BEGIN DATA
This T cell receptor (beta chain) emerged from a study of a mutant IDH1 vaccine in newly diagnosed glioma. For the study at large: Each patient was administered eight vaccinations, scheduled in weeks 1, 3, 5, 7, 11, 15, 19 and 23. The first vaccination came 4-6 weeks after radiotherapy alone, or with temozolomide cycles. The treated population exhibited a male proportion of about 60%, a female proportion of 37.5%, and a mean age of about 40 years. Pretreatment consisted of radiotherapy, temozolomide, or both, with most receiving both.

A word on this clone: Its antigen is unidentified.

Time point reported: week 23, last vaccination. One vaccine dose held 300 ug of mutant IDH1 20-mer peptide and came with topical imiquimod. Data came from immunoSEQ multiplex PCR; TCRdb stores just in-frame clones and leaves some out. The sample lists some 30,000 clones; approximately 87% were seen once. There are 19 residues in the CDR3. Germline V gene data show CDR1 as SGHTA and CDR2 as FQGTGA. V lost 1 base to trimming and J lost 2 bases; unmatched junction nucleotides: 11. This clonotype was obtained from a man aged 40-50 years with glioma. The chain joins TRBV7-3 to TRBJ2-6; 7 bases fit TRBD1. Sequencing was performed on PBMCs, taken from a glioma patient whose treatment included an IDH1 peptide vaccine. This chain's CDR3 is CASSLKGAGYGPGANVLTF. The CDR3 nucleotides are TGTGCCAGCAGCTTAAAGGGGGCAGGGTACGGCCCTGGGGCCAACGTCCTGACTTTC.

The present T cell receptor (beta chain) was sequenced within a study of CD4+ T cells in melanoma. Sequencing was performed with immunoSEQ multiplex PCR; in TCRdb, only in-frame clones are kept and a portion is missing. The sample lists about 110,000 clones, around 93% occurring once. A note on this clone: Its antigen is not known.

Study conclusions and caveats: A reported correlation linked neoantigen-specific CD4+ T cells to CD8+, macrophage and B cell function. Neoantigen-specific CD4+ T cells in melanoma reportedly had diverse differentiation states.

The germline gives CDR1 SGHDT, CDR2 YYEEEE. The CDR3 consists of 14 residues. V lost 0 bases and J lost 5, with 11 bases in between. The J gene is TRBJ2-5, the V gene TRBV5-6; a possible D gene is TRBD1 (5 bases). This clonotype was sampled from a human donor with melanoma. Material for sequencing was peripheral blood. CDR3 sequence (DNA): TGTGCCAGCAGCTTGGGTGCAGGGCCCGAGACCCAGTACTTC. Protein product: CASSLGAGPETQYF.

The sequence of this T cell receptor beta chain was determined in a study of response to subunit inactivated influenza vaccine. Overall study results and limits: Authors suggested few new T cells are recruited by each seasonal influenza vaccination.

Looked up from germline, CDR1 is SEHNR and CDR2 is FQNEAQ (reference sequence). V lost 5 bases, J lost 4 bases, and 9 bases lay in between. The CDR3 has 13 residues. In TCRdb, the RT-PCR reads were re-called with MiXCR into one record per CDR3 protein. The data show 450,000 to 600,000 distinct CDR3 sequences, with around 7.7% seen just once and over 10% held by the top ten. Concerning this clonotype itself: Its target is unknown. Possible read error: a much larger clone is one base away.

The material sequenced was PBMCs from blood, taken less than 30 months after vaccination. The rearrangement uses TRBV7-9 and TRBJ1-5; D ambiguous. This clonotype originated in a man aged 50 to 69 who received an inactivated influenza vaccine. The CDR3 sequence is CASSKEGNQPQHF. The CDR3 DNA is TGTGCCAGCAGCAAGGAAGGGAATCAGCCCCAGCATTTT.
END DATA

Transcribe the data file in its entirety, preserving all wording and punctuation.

This T cell receptor (beta chain) emerged from a study of a mutant IDH1 vaccine in newly diagnosed glioma. For the study at large: Each patient was administered eight vaccinations, scheduled in weeks 1, 3, 5, 7, 11, 15, 19 and 23. The first vaccination came 4-6 weeks after radiotherapy alone, or with temozolomide cycles. The treated population exhibited a male proportion of about 60%, a female proportion of 37.5%, and a mean age of about 40 years. Pretreatment consisted of radiotherapy, temozolomide, or both, with most receiving both.

A word on this clone: Its antigen is unidentified.

Time point reported: week 23, last vaccination. One vaccine dose held 300 ug of mutant IDH1 20-mer peptide and came with topical imiquimod. Data came from immunoSEQ multiplex PCR; TCRdb stores just in-frame clones and leaves some out. The sample lists some 30,000 clones; approximately 87% were seen once. There are 19 residues in the CDR3. Germline V gene data show CDR1 as SGHTA and CDR2 as FQGTGA. V lost 1 base to trimming and J lost 2 bases; unmatched junction nucleotides: 11. This clonotype was obtained from a man aged 40-50 years with glioma. The chain joins TRBV7-3 to TRBJ2-6; 7 bases fit TRBD1. Sequencing was performed on PBMCs, taken from a glioma patient whose treatment included an IDH1 peptide vaccine. This chain's CDR3 is CASSLKGAGYGPGANVLTF. The CDR3 nucleotides are TGTGCCAGCAGCTTAAAGGGGGCAGGGTACGGCCCTGGGGCCAACGTCCTGACTTTC.

The present T cell receptor (beta chain) was sequenced within a study of CD4+ T cells in melanoma. Sequencing was performed with immunoSEQ multiplex PCR; in TCRdb, only in-frame clones are kept and a portion is missing. The sample lists about 110,000 clones, around 93% occurring once. A note on this clone: Its antigen is not known.

Study conclusions and caveats: A reported correlation linked neoantigen-specific CD4+ T cells to CD8+, macrophage and B cell function. Neoantigen-specific CD4+ T cells in melanoma reportedly had diverse differentiation states.

The germline gives CDR1 SGHDT, CDR2 YYEEEE. The CDR3 consists of 14 residues. V lost 0 bases and J lost 5, with 11 bases in between. The J gene is TRBJ2-5, the V gene TRBV5-6; a possible D gene is TRBD1 (5 bases). This clonotype was sampled from a human donor with melanoma. Material for sequencing was peripheral blood. CDR3 sequence (DNA): TGTGCCAGCAGCTTGGGTGCAGGGCCCGAGACCCAGTACTTC. Protein product: CASSLGAGPETQYF.

The sequence of this T cell receptor beta chain was determined in a study of response to subunit inactivated influenza vaccine. Overall study results and limits: Authors suggested few new T cells are recruited by each seasonal influenza vaccination.

Looked up from germline, CDR1 is SEHNR and CDR2 is FQNEAQ (reference sequence). V lost 5 bases, J lost 4 bases, and 9 bases lay in between. The CDR3 has 13 residues. In TCRdb, the RT-PCR reads were re-called with MiXCR into one record per CDR3 protein. The data show 450,000 to 600,000 distinct CDR3 sequences, with around 7.7% seen just once and over 10% held by the top ten. Concerning this clonotype itself: Its target is unknown. Possible read error: a much larger clone is one base away.

The material sequenced was PBMCs from blood, taken less than 30 months after vaccination. The rearrangement uses TRBV7-9 and TRBJ1-5; D ambiguous. This clonotype originated in a man aged 50 to 69 who received an inactivated influenza vaccine. The CDR3 sequence is CASSKEGNQPQHF. The CDR3 DNA is TGTGCCAGCAGCAAGGAAGGGAATCAGCCCCAGCATTTT.